East Carolina Kiddie College (ECKC) is located in Greenville/Winterville area. It is an inclusive child care center where every child matters, located at located at 4024 Old Tar Road.
“Our philosophy here at ECKC is that everything is individualized. Every child is an individual. There is not a ‘box set’ curriculum. Even though we use individualized research-based strategies, because we know that just like every adult, every child is different, says Director Dr. Wendy Gray Hudnell..
The 8500 sq. ft. ECKC facility is designed to provide care to “typical” children – those with no obvious delays whether a cognitive, emotional or physical disability – as well as children with delays in speech, fine motor, cognitive, gross motor, social delay or those diagnosed with a severe/profound or medically-fragile condition.
The center is opening one of the first autism intervention preschool classrooms in Eastern North Carolina, Wendy reports. “Landry’s Learning Lab,” named after her late husband, Landry Gray. Landry passed away in 2009 of brain cancer after starting up the H.U.G.S. program for autistic preschoolers with Pitt County Schools. It will be the only such learning lab in Eastern North Carolina. Behavioral Consultation & Psychological Services (BCPS) agency will aid in this classroom model.
In reality, special needs children are just a small percentage of the children who attend ECKC. The center allows children (ages 0 to 12) to enjoy a 5-star program, cafeteria for the youngsters, a safe environment, and licensed teachers who she says are like her family. There’s even a “motor room” with a ball pit where kids can still get play time during inclement weather. A space for therapists to do speech or physical therapy is provided for those who need it.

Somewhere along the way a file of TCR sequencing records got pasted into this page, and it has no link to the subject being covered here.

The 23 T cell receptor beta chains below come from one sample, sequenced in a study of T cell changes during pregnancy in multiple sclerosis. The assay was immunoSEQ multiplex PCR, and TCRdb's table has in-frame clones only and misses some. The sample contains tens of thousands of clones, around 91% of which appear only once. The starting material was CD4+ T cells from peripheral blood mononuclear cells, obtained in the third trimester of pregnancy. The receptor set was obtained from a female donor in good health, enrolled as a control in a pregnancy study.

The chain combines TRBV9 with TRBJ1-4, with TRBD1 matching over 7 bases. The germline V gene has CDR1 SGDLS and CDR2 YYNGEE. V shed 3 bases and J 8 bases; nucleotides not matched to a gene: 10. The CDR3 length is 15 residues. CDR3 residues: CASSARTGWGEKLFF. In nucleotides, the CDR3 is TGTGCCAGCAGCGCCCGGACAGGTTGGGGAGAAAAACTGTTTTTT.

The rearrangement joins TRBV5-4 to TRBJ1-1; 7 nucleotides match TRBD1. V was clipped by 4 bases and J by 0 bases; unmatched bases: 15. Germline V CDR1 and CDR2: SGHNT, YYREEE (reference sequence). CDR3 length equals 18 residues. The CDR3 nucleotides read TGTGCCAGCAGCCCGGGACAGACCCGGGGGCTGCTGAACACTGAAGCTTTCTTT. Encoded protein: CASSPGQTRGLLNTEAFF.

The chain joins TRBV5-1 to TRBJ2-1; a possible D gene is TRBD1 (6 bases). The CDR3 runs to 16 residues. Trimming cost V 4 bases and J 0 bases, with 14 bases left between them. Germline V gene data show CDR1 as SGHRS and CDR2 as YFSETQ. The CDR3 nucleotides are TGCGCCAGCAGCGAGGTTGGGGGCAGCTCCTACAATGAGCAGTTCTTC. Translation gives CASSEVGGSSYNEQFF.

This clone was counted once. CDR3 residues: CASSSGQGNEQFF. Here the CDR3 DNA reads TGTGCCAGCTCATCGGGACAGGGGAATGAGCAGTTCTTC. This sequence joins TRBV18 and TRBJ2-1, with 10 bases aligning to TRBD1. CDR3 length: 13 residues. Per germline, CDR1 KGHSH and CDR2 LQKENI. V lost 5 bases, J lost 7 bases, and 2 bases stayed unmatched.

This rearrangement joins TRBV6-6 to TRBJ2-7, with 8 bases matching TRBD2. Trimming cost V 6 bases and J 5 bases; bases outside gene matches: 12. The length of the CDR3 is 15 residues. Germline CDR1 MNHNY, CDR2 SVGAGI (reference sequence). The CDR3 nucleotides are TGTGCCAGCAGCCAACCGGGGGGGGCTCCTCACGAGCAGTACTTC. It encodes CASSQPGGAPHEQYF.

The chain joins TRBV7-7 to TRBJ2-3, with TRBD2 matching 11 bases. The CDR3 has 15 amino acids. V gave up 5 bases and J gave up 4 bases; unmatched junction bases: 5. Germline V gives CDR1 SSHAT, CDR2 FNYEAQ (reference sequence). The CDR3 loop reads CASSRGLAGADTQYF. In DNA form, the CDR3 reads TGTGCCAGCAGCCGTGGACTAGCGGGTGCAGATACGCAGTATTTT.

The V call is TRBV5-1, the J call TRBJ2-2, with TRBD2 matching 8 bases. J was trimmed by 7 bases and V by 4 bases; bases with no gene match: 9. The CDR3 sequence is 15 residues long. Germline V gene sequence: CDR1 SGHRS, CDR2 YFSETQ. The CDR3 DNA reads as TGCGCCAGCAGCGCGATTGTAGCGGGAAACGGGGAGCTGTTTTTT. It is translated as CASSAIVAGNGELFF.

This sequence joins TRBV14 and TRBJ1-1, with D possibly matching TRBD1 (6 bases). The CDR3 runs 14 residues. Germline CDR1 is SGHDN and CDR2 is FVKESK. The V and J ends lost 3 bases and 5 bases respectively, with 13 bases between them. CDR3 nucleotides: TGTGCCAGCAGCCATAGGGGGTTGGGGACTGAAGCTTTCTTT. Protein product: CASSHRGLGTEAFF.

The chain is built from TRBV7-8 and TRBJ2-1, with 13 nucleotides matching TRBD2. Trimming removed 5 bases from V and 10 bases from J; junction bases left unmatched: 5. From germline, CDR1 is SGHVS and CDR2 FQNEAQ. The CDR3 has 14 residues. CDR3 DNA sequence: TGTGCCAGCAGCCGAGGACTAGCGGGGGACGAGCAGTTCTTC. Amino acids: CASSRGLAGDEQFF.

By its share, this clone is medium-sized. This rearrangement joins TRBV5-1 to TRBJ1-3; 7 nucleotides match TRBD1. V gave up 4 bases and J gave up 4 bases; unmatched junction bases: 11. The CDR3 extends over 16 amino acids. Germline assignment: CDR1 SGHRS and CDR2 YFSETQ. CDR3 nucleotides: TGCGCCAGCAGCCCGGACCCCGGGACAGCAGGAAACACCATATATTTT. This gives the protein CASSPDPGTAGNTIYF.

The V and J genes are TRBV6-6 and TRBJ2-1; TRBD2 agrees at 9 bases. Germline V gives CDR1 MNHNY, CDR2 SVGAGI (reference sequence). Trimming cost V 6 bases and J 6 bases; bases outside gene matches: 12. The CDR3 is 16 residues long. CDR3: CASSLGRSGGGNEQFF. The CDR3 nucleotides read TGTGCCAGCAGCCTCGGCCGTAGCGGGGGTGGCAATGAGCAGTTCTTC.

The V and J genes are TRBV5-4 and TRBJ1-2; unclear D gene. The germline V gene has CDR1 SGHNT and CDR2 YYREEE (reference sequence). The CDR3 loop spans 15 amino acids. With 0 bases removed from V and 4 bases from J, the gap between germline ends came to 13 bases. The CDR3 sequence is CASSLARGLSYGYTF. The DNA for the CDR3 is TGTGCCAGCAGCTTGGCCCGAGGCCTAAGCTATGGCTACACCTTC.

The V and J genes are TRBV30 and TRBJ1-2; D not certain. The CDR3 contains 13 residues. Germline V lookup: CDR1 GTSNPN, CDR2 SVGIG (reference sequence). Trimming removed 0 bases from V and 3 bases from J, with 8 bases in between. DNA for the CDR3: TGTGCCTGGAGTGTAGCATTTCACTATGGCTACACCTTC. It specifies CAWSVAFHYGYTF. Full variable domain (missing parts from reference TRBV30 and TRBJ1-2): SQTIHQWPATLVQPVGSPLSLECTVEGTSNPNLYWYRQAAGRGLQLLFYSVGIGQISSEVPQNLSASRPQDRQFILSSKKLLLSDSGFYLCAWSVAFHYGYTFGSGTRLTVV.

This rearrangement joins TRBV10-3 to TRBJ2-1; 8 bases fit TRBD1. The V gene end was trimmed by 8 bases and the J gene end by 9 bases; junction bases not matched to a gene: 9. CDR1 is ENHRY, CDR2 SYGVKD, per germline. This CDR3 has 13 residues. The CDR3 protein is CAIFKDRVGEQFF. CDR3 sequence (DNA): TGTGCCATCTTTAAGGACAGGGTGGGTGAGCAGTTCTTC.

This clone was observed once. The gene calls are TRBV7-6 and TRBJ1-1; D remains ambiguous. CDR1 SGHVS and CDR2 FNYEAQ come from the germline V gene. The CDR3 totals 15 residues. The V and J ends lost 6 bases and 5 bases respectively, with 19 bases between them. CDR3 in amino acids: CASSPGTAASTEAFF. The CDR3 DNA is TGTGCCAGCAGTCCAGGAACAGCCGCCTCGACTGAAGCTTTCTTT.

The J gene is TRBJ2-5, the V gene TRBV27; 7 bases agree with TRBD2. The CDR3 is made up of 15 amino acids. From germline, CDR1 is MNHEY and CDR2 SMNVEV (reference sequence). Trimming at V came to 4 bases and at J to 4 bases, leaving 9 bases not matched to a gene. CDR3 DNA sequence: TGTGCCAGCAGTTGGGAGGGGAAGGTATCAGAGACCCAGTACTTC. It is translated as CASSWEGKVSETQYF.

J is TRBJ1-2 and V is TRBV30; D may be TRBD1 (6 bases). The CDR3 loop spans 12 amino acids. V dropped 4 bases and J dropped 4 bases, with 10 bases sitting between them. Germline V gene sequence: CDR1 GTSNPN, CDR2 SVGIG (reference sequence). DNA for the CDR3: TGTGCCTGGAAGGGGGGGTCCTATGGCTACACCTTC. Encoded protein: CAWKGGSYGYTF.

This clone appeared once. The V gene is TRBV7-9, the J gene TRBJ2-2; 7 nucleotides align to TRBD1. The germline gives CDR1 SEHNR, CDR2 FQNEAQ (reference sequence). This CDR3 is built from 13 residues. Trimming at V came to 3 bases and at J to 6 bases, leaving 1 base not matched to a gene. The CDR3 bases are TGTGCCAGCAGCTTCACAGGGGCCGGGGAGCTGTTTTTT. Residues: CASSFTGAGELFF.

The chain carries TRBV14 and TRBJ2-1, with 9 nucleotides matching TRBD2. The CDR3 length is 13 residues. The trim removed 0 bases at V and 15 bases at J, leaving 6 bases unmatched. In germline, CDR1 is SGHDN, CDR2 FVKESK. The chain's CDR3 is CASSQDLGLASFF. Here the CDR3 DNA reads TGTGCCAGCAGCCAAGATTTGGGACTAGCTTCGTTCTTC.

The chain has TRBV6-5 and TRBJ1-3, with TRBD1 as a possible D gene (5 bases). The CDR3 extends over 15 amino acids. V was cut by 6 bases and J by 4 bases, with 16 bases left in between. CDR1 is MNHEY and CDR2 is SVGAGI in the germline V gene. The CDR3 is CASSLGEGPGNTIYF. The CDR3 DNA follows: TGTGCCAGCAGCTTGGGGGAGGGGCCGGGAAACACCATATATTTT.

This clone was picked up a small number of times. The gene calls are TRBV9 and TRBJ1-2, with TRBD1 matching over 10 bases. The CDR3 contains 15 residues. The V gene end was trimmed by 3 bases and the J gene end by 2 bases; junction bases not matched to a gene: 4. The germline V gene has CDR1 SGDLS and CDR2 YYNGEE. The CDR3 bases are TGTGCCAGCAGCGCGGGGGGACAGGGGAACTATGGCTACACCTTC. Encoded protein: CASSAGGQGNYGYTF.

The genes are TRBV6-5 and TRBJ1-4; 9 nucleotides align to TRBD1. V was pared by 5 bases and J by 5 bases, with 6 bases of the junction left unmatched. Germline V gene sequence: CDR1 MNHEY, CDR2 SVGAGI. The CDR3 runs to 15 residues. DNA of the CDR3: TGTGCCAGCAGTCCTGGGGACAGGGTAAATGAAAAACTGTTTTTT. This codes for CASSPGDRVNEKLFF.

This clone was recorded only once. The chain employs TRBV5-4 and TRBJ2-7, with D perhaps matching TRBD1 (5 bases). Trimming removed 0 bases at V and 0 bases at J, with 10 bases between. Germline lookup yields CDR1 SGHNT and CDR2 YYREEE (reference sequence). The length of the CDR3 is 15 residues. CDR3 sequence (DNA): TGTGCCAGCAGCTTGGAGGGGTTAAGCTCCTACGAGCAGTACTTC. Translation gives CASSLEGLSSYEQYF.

ECKC also provides a kindergarten preparation program for preschoolers that allows them to successfully transition to kindergarten.
When Wendy first meets a family, “she takes it from the perspective right when they walk through the door that this is individualized. They might be of a different culture, but we’re not here to change a culture, we’re here to serve the needs of that child specifically,” Wendy says. She even gives out her personal cell phone number, so parents can call or text up to 10pm at night if they have any questions about their child’s care.
The motivation to help children both typical and atypical is the result of Wendy’s experience overseeing federal grants for preschoolers, working as an administrator within the Pitt County school system and briefly serving as an evaluator for the ECU School of Medicine within the Department of Pediatrics.
Wendy’s three children, Drake, Kyler and Micah and husband John Hudnell round out her personal life.
Families interested in ECKC should call 252-756-7002. More details can be found at www.eastcarolinakiddiecollege.com.